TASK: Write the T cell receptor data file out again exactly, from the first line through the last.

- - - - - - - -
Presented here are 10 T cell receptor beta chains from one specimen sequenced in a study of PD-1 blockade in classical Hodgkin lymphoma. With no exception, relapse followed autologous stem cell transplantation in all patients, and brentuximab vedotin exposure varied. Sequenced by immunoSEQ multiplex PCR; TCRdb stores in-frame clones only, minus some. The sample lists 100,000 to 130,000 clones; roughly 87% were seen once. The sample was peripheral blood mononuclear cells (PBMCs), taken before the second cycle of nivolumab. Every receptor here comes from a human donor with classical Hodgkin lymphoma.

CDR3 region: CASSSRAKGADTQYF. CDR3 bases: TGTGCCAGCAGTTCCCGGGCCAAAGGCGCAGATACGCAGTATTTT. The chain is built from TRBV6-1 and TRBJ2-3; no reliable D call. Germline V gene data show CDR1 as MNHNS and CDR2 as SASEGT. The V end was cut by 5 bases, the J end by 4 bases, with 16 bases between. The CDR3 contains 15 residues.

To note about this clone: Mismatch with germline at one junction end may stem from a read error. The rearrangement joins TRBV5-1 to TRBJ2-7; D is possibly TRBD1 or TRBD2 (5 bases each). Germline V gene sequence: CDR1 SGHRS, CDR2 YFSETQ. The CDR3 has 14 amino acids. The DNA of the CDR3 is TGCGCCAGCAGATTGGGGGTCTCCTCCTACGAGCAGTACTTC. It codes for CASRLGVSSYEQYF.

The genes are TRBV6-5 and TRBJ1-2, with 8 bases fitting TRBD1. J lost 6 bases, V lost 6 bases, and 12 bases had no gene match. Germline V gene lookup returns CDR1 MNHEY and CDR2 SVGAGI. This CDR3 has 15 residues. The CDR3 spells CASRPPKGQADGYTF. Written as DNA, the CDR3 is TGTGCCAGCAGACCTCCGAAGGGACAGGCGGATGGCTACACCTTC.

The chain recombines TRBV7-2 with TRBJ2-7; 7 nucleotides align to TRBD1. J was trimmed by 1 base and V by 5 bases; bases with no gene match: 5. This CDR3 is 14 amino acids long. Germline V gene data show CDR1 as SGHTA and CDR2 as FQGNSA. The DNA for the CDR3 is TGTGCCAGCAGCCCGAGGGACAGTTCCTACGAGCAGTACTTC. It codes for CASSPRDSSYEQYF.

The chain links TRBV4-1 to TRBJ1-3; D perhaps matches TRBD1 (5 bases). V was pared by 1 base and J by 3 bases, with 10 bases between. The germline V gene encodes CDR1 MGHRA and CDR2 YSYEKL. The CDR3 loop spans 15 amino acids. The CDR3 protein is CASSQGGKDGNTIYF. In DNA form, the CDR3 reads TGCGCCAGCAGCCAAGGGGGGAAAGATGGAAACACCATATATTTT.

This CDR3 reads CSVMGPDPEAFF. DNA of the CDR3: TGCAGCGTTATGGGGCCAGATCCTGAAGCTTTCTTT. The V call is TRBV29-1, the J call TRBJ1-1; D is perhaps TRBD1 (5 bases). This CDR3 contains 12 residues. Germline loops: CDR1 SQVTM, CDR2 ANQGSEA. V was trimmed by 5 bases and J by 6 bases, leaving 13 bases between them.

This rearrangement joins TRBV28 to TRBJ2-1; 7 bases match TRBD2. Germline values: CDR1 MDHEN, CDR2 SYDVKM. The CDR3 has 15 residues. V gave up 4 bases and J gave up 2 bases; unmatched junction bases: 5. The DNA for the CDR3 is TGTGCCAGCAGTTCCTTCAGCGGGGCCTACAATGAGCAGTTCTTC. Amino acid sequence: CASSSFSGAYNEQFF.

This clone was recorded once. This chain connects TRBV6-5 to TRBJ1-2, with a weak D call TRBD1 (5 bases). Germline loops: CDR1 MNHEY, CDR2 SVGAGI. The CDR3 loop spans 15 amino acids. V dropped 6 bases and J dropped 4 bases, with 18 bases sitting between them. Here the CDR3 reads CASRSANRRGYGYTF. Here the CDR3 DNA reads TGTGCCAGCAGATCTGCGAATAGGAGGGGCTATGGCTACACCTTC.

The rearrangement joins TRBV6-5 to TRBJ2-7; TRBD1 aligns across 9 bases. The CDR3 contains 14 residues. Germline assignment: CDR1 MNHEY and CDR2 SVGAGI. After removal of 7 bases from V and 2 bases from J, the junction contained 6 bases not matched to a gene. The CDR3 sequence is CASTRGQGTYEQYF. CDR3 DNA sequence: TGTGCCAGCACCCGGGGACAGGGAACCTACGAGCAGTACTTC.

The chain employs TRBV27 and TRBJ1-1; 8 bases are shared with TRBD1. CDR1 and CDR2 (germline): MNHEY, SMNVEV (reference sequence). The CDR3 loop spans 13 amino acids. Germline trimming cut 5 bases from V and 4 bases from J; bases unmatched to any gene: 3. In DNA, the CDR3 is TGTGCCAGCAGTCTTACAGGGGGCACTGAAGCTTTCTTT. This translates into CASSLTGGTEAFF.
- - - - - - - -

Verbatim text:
Presented here are 10 T cell receptor beta chains from one specimen sequenced in a study of PD-1 blockade in classical Hodgkin lymphoma. With no exception, relapse followed autologous stem cell transplantation in all patients, and brentuximab vedotin exposure varied. Sequenced by immunoSEQ multiplex PCR; TCRdb stores in-frame clones only, minus some. The sample lists 100,000 to 130,000 clones; roughly 87% were seen once. The sample was peripheral blood mononuclear cells (PBMCs), taken before the second cycle of nivolumab. Every receptor here comes from a human donor with classical Hodgkin lymphoma.

CDR3 region: CASSSRAKGADTQYF. CDR3 bases: TGTGCCAGCAGTTCCCGGGCCAAAGGCGCAGATACGCAGTATTTT. The chain is built from TRBV6-1 and TRBJ2-3; no reliable D call. Germline V gene data show CDR1 as MNHNS and CDR2 as SASEGT. The V end was cut by 5 bases, the J end by 4 bases, with 16 bases between. The CDR3 contains 15 residues.

To note about this clone: Mismatch with germline at one junction end may stem from a read error. The rearrangement joins TRBV5-1 to TRBJ2-7; D is possibly TRBD1 or TRBD2 (5 bases each). Germline V gene sequence: CDR1 SGHRS, CDR2 YFSETQ. The CDR3 has 14 amino acids. The DNA of the CDR3 is TGCGCCAGCAGATTGGGGGTCTCCTCCTACGAGCAGTACTTC. It codes for CASRLGVSSYEQYF.

The genes are TRBV6-5 and TRBJ1-2, with 8 bases fitting TRBD1. J lost 6 bases, V lost 6 bases, and 12 bases had no gene match. Germline V gene lookup returns CDR1 MNHEY and CDR2 SVGAGI. This CDR3 has 15 residues. The CDR3 spells CASRPPKGQADGYTF. Written as DNA, the CDR3 is TGTGCCAGCAGACCTCCGAAGGGACAGGCGGATGGCTACACCTTC.

The chain recombines TRBV7-2 with TRBJ2-7; 7 nucleotides align to TRBD1. J was trimmed by 1 base and V by 5 bases; bases with no gene match: 5. This CDR3 is 14 amino acids long. Germline V gene data show CDR1 as SGHTA and CDR2 as FQGNSA. The DNA for the CDR3 is TGTGCCAGCAGCCCGAGGGACAGTTCCTACGAGCAGTACTTC. It codes for CASSPRDSSYEQYF.

The chain links TRBV4-1 to TRBJ1-3; D perhaps matches TRBD1 (5 bases). V was pared by 1 base and J by 3 bases, with 10 bases between. The germline V gene encodes CDR1 MGHRA and CDR2 YSYEKL. The CDR3 loop spans 15 amino acids. The CDR3 protein is CASSQGGKDGNTIYF. In DNA form, the CDR3 reads TGCGCCAGCAGCCAAGGGGGGAAAGATGGAAACACCATATATTTT.

This CDR3 reads CSVMGPDPEAFF. DNA of the CDR3: TGCAGCGTTATGGGGCCAGATCCTGAAGCTTTCTTT. The V call is TRBV29-1, the J call TRBJ1-1; D is perhaps TRBD1 (5 bases). This CDR3 contains 12 residues. Germline loops: CDR1 SQVTM, CDR2 ANQGSEA. V was trimmed by 5 bases and J by 6 bases, leaving 13 bases between them.

This rearrangement joins TRBV28 to TRBJ2-1; 7 bases match TRBD2. Germline values: CDR1 MDHEN, CDR2 SYDVKM. The CDR3 has 15 residues. V gave up 4 bases and J gave up 2 bases; unmatched junction bases: 5. The DNA for the CDR3 is TGTGCCAGCAGTTCCTTCAGCGGGGCCTACAATGAGCAGTTCTTC. Amino acid sequence: CASSSFSGAYNEQFF.

This clone was recorded once. This chain connects TRBV6-5 to TRBJ1-2, with a weak D call TRBD1 (5 bases). Germline loops: CDR1 MNHEY, CDR2 SVGAGI. The CDR3 loop spans 15 amino acids. V dropped 6 bases and J dropped 4 bases, with 18 bases sitting between them. Here the CDR3 reads CASRSANRRGYGYTF. Here the CDR3 DNA reads TGTGCCAGCAGATCTGCGAATAGGAGGGGCTATGGCTACACCTTC.

The rearrangement joins TRBV6-5 to TRBJ2-7; TRBD1 aligns across 9 bases. The CDR3 contains 14 residues. Germline assignment: CDR1 MNHEY and CDR2 SVGAGI. After removal of 7 bases from V and 2 bases from J, the junction contained 6 bases not matched to a gene. The CDR3 sequence is CASTRGQGTYEQYF. CDR3 DNA sequence: TGTGCCAGCACCCGGGGACAGGGAACCTACGAGCAGTACTTC.

The chain employs TRBV27 and TRBJ1-1; 8 bases are shared with TRBD1. CDR1 and CDR2 (germline): MNHEY, SMNVEV (reference sequence). The CDR3 loop spans 13 amino acids. Germline trimming cut 5 bases from V and 4 bases from J; bases unmatched to any gene: 3. In DNA, the CDR3 is TGTGCCAGCAGTCTTACAGGGGGCACTGAAGCTTTCTTT. This translates into CASSLTGGTEAFF.